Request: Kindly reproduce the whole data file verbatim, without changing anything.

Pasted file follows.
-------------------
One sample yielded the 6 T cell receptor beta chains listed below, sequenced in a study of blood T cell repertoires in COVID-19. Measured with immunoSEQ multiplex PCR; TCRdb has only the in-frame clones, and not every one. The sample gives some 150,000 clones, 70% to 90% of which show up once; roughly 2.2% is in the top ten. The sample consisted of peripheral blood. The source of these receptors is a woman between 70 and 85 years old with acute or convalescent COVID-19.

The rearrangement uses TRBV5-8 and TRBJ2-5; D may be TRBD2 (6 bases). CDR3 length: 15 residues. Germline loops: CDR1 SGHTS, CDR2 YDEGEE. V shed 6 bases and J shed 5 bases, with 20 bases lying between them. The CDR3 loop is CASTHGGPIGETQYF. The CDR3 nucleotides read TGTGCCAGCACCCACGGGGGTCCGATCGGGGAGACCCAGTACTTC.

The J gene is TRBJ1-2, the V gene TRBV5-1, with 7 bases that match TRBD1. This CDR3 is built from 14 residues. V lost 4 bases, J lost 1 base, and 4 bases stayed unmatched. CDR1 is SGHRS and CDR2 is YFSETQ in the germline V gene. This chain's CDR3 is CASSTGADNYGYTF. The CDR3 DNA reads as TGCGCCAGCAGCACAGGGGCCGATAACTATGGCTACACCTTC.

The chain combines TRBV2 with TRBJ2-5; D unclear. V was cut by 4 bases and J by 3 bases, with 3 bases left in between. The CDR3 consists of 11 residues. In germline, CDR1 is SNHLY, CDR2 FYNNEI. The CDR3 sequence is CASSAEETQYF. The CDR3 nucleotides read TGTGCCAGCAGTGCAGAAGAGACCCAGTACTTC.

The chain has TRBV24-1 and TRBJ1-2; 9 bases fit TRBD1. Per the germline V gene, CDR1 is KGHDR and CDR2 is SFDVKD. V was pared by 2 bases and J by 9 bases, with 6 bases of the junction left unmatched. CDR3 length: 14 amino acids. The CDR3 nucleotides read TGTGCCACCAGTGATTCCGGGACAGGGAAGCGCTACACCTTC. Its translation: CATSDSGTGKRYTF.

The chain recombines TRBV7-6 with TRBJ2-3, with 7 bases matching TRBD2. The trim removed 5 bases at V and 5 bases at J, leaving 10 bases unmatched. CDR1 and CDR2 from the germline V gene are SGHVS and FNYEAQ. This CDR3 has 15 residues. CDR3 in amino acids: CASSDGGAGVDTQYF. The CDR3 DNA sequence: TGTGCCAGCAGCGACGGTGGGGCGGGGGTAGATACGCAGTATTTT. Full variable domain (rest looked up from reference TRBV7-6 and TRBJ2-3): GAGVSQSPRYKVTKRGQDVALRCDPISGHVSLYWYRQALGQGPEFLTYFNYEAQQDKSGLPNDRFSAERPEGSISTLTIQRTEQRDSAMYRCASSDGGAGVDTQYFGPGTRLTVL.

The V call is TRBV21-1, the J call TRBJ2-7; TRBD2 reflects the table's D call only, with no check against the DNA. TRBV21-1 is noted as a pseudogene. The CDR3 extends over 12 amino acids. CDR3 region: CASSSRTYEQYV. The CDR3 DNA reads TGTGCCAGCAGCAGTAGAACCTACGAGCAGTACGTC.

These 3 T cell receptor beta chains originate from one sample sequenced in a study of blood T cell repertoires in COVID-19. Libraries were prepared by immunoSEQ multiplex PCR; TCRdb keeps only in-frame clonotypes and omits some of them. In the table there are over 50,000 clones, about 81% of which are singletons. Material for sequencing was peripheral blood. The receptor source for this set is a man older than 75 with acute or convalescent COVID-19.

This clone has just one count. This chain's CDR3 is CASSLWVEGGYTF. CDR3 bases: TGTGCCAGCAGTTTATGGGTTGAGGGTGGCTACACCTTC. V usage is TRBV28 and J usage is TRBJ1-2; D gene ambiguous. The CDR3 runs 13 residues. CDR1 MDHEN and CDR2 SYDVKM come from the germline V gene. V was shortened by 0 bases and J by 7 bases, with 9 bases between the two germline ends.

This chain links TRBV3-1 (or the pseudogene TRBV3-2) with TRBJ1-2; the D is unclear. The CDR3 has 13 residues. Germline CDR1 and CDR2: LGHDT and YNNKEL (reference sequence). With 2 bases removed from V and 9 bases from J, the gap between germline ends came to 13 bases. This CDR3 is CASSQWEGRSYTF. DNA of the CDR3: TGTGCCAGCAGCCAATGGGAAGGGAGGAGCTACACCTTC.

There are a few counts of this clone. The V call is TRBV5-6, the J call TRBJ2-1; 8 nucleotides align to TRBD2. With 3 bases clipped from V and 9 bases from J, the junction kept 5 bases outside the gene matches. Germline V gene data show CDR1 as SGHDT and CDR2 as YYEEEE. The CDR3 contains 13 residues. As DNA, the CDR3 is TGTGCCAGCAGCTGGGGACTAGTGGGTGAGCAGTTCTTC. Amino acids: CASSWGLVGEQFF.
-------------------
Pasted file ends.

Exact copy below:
One sample yielded the 6 T cell receptor beta chains listed below, sequenced in a study of blood T cell repertoires in COVID-19. Measured with immunoSEQ multiplex PCR; TCRdb has only the in-frame clones, and not every one. The sample gives some 150,000 clones, 70% to 90% of which show up once; roughly 2.2% is in the top ten. The sample consisted of peripheral blood. The source of these receptors is a woman between 70 and 85 years old with acute or convalescent COVID-19.

The rearrangement uses TRBV5-8 and TRBJ2-5; D may be TRBD2 (6 bases). CDR3 length: 15 residues. Germline loops: CDR1 SGHTS, CDR2 YDEGEE. V shed 6 bases and J shed 5 bases, with 20 bases lying between them. The CDR3 loop is CASTHGGPIGETQYF. The CDR3 nucleotides read TGTGCCAGCACCCACGGGGGTCCGATCGGGGAGACCCAGTACTTC.

The J gene is TRBJ1-2, the V gene TRBV5-1, with 7 bases that match TRBD1. This CDR3 is built from 14 residues. V lost 4 bases, J lost 1 base, and 4 bases stayed unmatched. CDR1 is SGHRS and CDR2 is YFSETQ in the germline V gene. This chain's CDR3 is CASSTGADNYGYTF. The CDR3 DNA reads as TGCGCCAGCAGCACAGGGGCCGATAACTATGGCTACACCTTC.

The chain combines TRBV2 with TRBJ2-5; D unclear. V was cut by 4 bases and J by 3 bases, with 3 bases left in between. The CDR3 consists of 11 residues. In germline, CDR1 is SNHLY, CDR2 FYNNEI. The CDR3 sequence is CASSAEETQYF. The CDR3 nucleotides read TGTGCCAGCAGTGCAGAAGAGACCCAGTACTTC.

The chain has TRBV24-1 and TRBJ1-2; 9 bases fit TRBD1. Per the germline V gene, CDR1 is KGHDR and CDR2 is SFDVKD. V was pared by 2 bases and J by 9 bases, with 6 bases of the junction left unmatched. CDR3 length: 14 amino acids. The CDR3 nucleotides read TGTGCCACCAGTGATTCCGGGACAGGGAAGCGCTACACCTTC. Its translation: CATSDSGTGKRYTF.

The chain recombines TRBV7-6 with TRBJ2-3, with 7 bases matching TRBD2. The trim removed 5 bases at V and 5 bases at J, leaving 10 bases unmatched. CDR1 and CDR2 from the germline V gene are SGHVS and FNYEAQ. This CDR3 has 15 residues. CDR3 in amino acids: CASSDGGAGVDTQYF. The CDR3 DNA sequence: TGTGCCAGCAGCGACGGTGGGGCGGGGGTAGATACGCAGTATTTT. Full variable domain (rest looked up from reference TRBV7-6 and TRBJ2-3): GAGVSQSPRYKVTKRGQDVALRCDPISGHVSLYWYRQALGQGPEFLTYFNYEAQQDKSGLPNDRFSAERPEGSISTLTIQRTEQRDSAMYRCASSDGGAGVDTQYFGPGTRLTVL.

The V call is TRBV21-1, the J call TRBJ2-7; TRBD2 reflects the table's D call only, with no check against the DNA. TRBV21-1 is noted as a pseudogene. The CDR3 extends over 12 amino acids. CDR3 region: CASSSRTYEQYV. The CDR3 DNA reads TGTGCCAGCAGCAGTAGAACCTACGAGCAGTACGTC.

These 3 T cell receptor beta chains originate from one sample sequenced in a study of blood T cell repertoires in COVID-19. Libraries were prepared by immunoSEQ multiplex PCR; TCRdb keeps only in-frame clonotypes and omits some of them. In the table there are over 50,000 clones, about 81% of which are singletons. Material for sequencing was peripheral blood. The receptor source for this set is a man older than 75 with acute or convalescent COVID-19.

This clone has just one count. This chain's CDR3 is CASSLWVEGGYTF. CDR3 bases: TGTGCCAGCAGTTTATGGGTTGAGGGTGGCTACACCTTC. V usage is TRBV28 and J usage is TRBJ1-2; D gene ambiguous. The CDR3 runs 13 residues. CDR1 MDHEN and CDR2 SYDVKM come from the germline V gene. V was shortened by 0 bases and J by 7 bases, with 9 bases between the two germline ends.

This chain links TRBV3-1 (or the pseudogene TRBV3-2) with TRBJ1-2; the D is unclear. The CDR3 has 13 residues. Germline CDR1 and CDR2: LGHDT and YNNKEL (reference sequence). With 2 bases removed from V and 9 bases from J, the gap between germline ends came to 13 bases. This CDR3 is CASSQWEGRSYTF. DNA of the CDR3: TGTGCCAGCAGCCAATGGGAAGGGAGGAGCTACACCTTC.

There are a few counts of this clone. The V call is TRBV5-6, the J call TRBJ2-1; 8 nucleotides align to TRBD2. With 3 bases clipped from V and 9 bases from J, the junction kept 5 bases outside the gene matches. Germline V gene data show CDR1 as SGHDT and CDR2 as YYEEEE. The CDR3 contains 13 residues. As DNA, the CDR3 is TGTGCCAGCAGCTGGGGACTAGTGGGTGAGCAGTTCTTC. Amino acids: CASSWGLVGEQFF.